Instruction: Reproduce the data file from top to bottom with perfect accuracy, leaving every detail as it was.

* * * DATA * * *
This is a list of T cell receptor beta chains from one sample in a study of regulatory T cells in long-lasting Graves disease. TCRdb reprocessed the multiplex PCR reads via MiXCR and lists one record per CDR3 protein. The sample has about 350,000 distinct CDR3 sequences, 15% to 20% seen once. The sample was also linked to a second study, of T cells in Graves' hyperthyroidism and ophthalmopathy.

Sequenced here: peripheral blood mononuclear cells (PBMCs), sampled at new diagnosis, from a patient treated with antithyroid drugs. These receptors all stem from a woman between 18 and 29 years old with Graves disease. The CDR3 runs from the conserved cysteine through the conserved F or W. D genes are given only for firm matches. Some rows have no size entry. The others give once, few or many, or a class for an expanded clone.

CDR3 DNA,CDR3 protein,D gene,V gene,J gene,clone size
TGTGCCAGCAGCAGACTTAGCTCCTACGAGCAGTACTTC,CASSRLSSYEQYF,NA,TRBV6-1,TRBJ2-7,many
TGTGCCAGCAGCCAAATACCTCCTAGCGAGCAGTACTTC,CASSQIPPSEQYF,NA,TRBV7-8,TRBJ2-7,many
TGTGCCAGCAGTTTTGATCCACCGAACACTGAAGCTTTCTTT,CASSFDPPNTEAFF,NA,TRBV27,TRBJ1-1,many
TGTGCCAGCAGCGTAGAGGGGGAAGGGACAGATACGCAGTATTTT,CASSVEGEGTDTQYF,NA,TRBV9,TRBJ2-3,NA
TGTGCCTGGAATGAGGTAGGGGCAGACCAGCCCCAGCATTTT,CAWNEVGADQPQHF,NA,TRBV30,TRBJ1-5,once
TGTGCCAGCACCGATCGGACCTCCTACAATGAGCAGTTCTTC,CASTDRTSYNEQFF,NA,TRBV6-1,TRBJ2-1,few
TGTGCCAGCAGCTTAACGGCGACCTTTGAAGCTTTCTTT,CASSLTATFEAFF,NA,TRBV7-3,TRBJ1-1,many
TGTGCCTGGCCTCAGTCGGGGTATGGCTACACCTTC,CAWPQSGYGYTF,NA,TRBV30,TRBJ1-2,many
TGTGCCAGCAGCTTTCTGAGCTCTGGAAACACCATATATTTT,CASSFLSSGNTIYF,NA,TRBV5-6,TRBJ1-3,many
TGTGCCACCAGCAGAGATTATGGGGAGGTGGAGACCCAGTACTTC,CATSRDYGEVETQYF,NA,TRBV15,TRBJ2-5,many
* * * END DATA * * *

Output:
This is a list of T cell receptor beta chains from one sample in a study of regulatory T cells in long-lasting Graves disease. TCRdb reprocessed the multiplex PCR reads via MiXCR and lists one record per CDR3 protein. The sample has about 350,000 distinct CDR3 sequences, 15% to 20% seen once. The sample was also linked to a second study, of T cells in Graves' hyperthyroidism and ophthalmopathy.

Sequenced here: peripheral blood mononuclear cells (PBMCs), sampled at new diagnosis, from a patient treated with antithyroid drugs. These receptors all stem from a woman between 18 and 29 years old with Graves disease. The CDR3 runs from the conserved cysteine through the conserved F or W. D genes are given only for firm matches. Some rows have no size entry. The others give once, few or many, or a class for an expanded clone.

CDR3 DNA,CDR3 protein,D gene,V gene,J gene,clone size
TGTGCCAGCAGCAGACTTAGCTCCTACGAGCAGTACTTC,CASSRLSSYEQYF,NA,TRBV6-1,TRBJ2-7,many
TGTGCCAGCAGCCAAATACCTCCTAGCGAGCAGTACTTC,CASSQIPPSEQYF,NA,TRBV7-8,TRBJ2-7,many
TGTGCCAGCAGTTTTGATCCACCGAACACTGAAGCTTTCTTT,CASSFDPPNTEAFF,NA,TRBV27,TRBJ1-1,many
TGTGCCAGCAGCGTAGAGGGGGAAGGGACAGATACGCAGTATTTT,CASSVEGEGTDTQYF,NA,TRBV9,TRBJ2-3,NA
TGTGCCTGGAATGAGGTAGGGGCAGACCAGCCCCAGCATTTT,CAWNEVGADQPQHF,NA,TRBV30,TRBJ1-5,once
TGTGCCAGCACCGATCGGACCTCCTACAATGAGCAGTTCTTC,CASTDRTSYNEQFF,NA,TRBV6-1,TRBJ2-1,few
TGTGCCAGCAGCTTAACGGCGACCTTTGAAGCTTTCTTT,CASSLTATFEAFF,NA,TRBV7-3,TRBJ1-1,many
TGTGCCTGGCCTCAGTCGGGGTATGGCTACACCTTC,CAWPQSGYGYTF,NA,TRBV30,TRBJ1-2,many
TGTGCCAGCAGCTTTCTGAGCTCTGGAAACACCATATATTTT,CASSFLSSGNTIYF,NA,TRBV5-6,TRBJ1-3,many
TGTGCCACCAGCAGAGATTATGGGGAGGTGGAGACCCAGTACTTC,CATSRDYGEVETQYF,NA,TRBV15,TRBJ2-5,many